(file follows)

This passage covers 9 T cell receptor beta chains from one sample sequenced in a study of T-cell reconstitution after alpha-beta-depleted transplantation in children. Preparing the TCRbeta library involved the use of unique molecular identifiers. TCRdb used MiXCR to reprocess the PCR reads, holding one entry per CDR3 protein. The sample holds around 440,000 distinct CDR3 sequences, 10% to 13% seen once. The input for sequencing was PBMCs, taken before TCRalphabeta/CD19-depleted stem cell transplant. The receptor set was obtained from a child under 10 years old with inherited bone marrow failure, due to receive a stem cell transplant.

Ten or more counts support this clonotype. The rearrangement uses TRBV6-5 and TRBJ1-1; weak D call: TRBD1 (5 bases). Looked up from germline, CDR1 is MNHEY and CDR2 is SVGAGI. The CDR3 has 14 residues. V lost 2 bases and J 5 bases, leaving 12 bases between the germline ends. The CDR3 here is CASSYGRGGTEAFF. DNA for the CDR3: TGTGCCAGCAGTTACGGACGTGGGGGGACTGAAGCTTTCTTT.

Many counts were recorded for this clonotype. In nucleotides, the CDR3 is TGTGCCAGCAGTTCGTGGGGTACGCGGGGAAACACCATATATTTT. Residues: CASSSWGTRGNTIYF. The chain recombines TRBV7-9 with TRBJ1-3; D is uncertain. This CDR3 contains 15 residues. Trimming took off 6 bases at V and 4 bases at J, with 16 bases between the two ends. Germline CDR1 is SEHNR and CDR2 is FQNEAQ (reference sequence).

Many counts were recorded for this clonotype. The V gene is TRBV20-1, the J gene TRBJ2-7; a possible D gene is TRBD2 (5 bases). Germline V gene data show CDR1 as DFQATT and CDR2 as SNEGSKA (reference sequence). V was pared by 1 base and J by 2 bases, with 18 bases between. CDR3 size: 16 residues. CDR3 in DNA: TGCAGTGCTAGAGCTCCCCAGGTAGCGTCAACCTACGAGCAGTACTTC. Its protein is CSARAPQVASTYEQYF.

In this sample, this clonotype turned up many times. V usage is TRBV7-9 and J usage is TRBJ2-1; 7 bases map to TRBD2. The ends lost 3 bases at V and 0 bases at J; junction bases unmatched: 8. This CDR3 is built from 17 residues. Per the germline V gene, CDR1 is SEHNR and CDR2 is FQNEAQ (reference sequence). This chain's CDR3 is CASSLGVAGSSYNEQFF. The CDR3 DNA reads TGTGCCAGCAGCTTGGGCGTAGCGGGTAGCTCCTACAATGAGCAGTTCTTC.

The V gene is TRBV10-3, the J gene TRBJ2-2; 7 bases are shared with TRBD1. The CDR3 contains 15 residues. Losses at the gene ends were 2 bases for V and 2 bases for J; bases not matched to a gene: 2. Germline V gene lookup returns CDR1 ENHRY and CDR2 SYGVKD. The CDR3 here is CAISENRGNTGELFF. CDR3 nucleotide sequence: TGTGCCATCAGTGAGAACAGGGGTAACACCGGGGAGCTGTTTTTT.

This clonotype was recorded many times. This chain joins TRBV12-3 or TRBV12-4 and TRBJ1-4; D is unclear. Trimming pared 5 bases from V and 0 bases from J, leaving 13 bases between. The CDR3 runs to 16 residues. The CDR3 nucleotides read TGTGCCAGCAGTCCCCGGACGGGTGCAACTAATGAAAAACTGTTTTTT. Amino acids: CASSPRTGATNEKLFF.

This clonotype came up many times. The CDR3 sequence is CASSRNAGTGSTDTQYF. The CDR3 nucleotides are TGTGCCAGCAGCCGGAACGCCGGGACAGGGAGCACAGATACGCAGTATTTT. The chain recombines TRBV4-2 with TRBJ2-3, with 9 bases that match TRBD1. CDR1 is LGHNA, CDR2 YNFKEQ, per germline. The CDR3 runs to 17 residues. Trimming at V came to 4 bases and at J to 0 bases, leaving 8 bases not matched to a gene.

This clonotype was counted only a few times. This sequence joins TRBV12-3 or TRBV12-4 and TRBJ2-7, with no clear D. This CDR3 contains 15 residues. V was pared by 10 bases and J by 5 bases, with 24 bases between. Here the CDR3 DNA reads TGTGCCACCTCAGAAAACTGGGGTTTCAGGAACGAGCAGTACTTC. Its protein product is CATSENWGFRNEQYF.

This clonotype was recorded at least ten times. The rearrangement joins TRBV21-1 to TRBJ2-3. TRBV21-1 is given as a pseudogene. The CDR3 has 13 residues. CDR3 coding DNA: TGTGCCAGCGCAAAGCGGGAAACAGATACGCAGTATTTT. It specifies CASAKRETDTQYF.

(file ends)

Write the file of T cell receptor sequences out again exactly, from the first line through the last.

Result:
This passage covers 9 T cell receptor beta chains from one sample sequenced in a study of T-cell reconstitution after alpha-beta-depleted transplantation in children. Preparing the TCRbeta library involved the use of unique molecular identifiers. TCRdb used MiXCR to reprocess the PCR reads, holding one entry per CDR3 protein. The sample holds around 440,000 distinct CDR3 sequences, 10% to 13% seen once. The input for sequencing was PBMCs, taken before TCRalphabeta/CD19-depleted stem cell transplant. The receptor set was obtained from a child under 10 years old with inherited bone marrow failure, due to receive a stem cell transplant.

Ten or more counts support this clonotype. The rearrangement uses TRBV6-5 and TRBJ1-1; weak D call: TRBD1 (5 bases). Looked up from germline, CDR1 is MNHEY and CDR2 is SVGAGI. The CDR3 has 14 residues. V lost 2 bases and J 5 bases, leaving 12 bases between the germline ends. The CDR3 here is CASSYGRGGTEAFF. DNA for the CDR3: TGTGCCAGCAGTTACGGACGTGGGGGGACTGAAGCTTTCTTT.

Many counts were recorded for this clonotype. In nucleotides, the CDR3 is TGTGCCAGCAGTTCGTGGGGTACGCGGGGAAACACCATATATTTT. Residues: CASSSWGTRGNTIYF. The chain recombines TRBV7-9 with TRBJ1-3; D is uncertain. This CDR3 contains 15 residues. Trimming took off 6 bases at V and 4 bases at J, with 16 bases between the two ends. Germline CDR1 is SEHNR and CDR2 is FQNEAQ (reference sequence).

Many counts were recorded for this clonotype. The V gene is TRBV20-1, the J gene TRBJ2-7; a possible D gene is TRBD2 (5 bases). Germline V gene data show CDR1 as DFQATT and CDR2 as SNEGSKA (reference sequence). V was pared by 1 base and J by 2 bases, with 18 bases between. CDR3 size: 16 residues. CDR3 in DNA: TGCAGTGCTAGAGCTCCCCAGGTAGCGTCAACCTACGAGCAGTACTTC. Its protein is CSARAPQVASTYEQYF.

In this sample, this clonotype turned up many times. V usage is TRBV7-9 and J usage is TRBJ2-1; 7 bases map to TRBD2. The ends lost 3 bases at V and 0 bases at J; junction bases unmatched: 8. This CDR3 is built from 17 residues. Per the germline V gene, CDR1 is SEHNR and CDR2 is FQNEAQ (reference sequence). This chain's CDR3 is CASSLGVAGSSYNEQFF. The CDR3 DNA reads TGTGCCAGCAGCTTGGGCGTAGCGGGTAGCTCCTACAATGAGCAGTTCTTC.

The V gene is TRBV10-3, the J gene TRBJ2-2; 7 bases are shared with TRBD1. The CDR3 contains 15 residues. Losses at the gene ends were 2 bases for V and 2 bases for J; bases not matched to a gene: 2. Germline V gene lookup returns CDR1 ENHRY and CDR2 SYGVKD. The CDR3 here is CAISENRGNTGELFF. CDR3 nucleotide sequence: TGTGCCATCAGTGAGAACAGGGGTAACACCGGGGAGCTGTTTTTT.

This clonotype was recorded many times. This chain joins TRBV12-3 or TRBV12-4 and TRBJ1-4; D is unclear. Trimming pared 5 bases from V and 0 bases from J, leaving 13 bases between. The CDR3 runs to 16 residues. The CDR3 nucleotides read TGTGCCAGCAGTCCCCGGACGGGTGCAACTAATGAAAAACTGTTTTTT. Amino acids: CASSPRTGATNEKLFF.

This clonotype came up many times. The CDR3 sequence is CASSRNAGTGSTDTQYF. The CDR3 nucleotides are TGTGCCAGCAGCCGGAACGCCGGGACAGGGAGCACAGATACGCAGTATTTT. The chain recombines TRBV4-2 with TRBJ2-3, with 9 bases that match TRBD1. CDR1 is LGHNA, CDR2 YNFKEQ, per germline. The CDR3 runs to 17 residues. Trimming at V came to 4 bases and at J to 0 bases, leaving 8 bases not matched to a gene.

This clonotype was counted only a few times. This sequence joins TRBV12-3 or TRBV12-4 and TRBJ2-7, with no clear D. This CDR3 contains 15 residues. V was pared by 10 bases and J by 5 bases, with 24 bases between. Here the CDR3 DNA reads TGTGCCACCTCAGAAAACTGGGGTTTCAGGAACGAGCAGTACTTC. Its protein product is CATSENWGFRNEQYF.

This clonotype was recorded at least ten times. The rearrangement joins TRBV21-1 to TRBJ2-3. TRBV21-1 is given as a pseudogene. The CDR3 has 13 residues. CDR3 coding DNA: TGTGCCAGCGCAAAGCGGGAAACAGATACGCAGTATTTT. It specifies CASAKRETDTQYF.